Environment

Mitigation projects may have helped saved millions in Hurricane Sandy — ODPEM

Luke Douglas

Wednesday, October 31, 2012    

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IN the aftermath of Hurricane Sandy, the Office of Disaster Preparedness and Emergency Management (ODPEM) has pointed to a number of disaster mitigation projects which it says may have prevented the loss of millions of dollars in property and may even have saved lives.

The projects, which involved simple practices, such as mangrove replanting, shelter retrofitting and building foot bridges, are being introduced to other vulnerable communities across the island, subject to the availability of resources to ODPEM.

“From all indications, the communities did very well,” said the agency’s senior director of mitigation, planning and research, Karema Aikens-Mitchell.

She was speaking of communities which benefitted from the Building Disaster Resilient Communities Project funded by the Canadian International Development Agency (CIDA) with a contribution of $43 million.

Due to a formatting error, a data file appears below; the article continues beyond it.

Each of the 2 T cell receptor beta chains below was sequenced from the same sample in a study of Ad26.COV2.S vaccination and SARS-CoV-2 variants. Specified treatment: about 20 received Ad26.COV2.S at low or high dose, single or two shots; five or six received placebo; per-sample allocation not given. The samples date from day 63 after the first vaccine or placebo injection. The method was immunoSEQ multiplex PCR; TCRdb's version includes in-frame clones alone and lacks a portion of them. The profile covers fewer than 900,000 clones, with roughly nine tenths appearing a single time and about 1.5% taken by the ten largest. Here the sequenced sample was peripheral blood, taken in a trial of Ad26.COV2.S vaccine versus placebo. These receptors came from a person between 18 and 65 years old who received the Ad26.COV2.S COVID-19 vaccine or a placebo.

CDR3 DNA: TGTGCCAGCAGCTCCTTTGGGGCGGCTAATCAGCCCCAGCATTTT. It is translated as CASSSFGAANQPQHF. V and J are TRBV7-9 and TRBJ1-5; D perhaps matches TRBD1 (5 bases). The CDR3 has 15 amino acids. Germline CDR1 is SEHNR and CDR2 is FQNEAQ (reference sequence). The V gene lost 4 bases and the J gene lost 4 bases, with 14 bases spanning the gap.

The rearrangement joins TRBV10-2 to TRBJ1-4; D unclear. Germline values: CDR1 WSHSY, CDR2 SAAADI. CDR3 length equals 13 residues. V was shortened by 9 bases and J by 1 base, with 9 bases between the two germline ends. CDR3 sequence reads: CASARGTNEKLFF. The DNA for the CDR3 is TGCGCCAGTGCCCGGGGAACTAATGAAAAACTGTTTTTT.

Under the project, 28 communities were targeted for micro-disaster risk reduction projects, including mangrove replanting, shelter retrofitting, and the building of foot bridges.

The result is that many communities were better able to withstand the ravages of Sandy.

The evaluation after the hurricane of Kellits in Clarendon, for example, which benefitted from retrofitting of roofs, is very good.

“We have not had any reports from that community of damage,” said Aikens-Mitchell.

In Old Harbour Bay, St Catherine, more than 100 people were evacuated to shelters in the area based on the training they received.

“They knew exactly where they shelters were. There is evidence that they heeded the warnings,” said Aikens-Mitchell.

Another micro project funded with US$2.3 million by the World Bank, among other things, seeks to teach people to channel their bath water into drains to prevent landslides. This project is being implemented in four communities — Harbour Heights, Melbrook Heights and Bedward Gardens in St Andrew and Breastworks in Portland.

Aikens-Mitchell also noted a detailed method adopted from the Federal Emergency Management Agency (FEMA) in the United States, for the protection of coastal towns, which was being implemented in Annotto Bay, St Mary.

“The findings are very interesting. They will be published next month,” she said.

A year ago, ODPEM identified 310 out of 900 communities islandwide that were at risk of disasters. It is now in the process of implementing mitigation projects in several of these communities.

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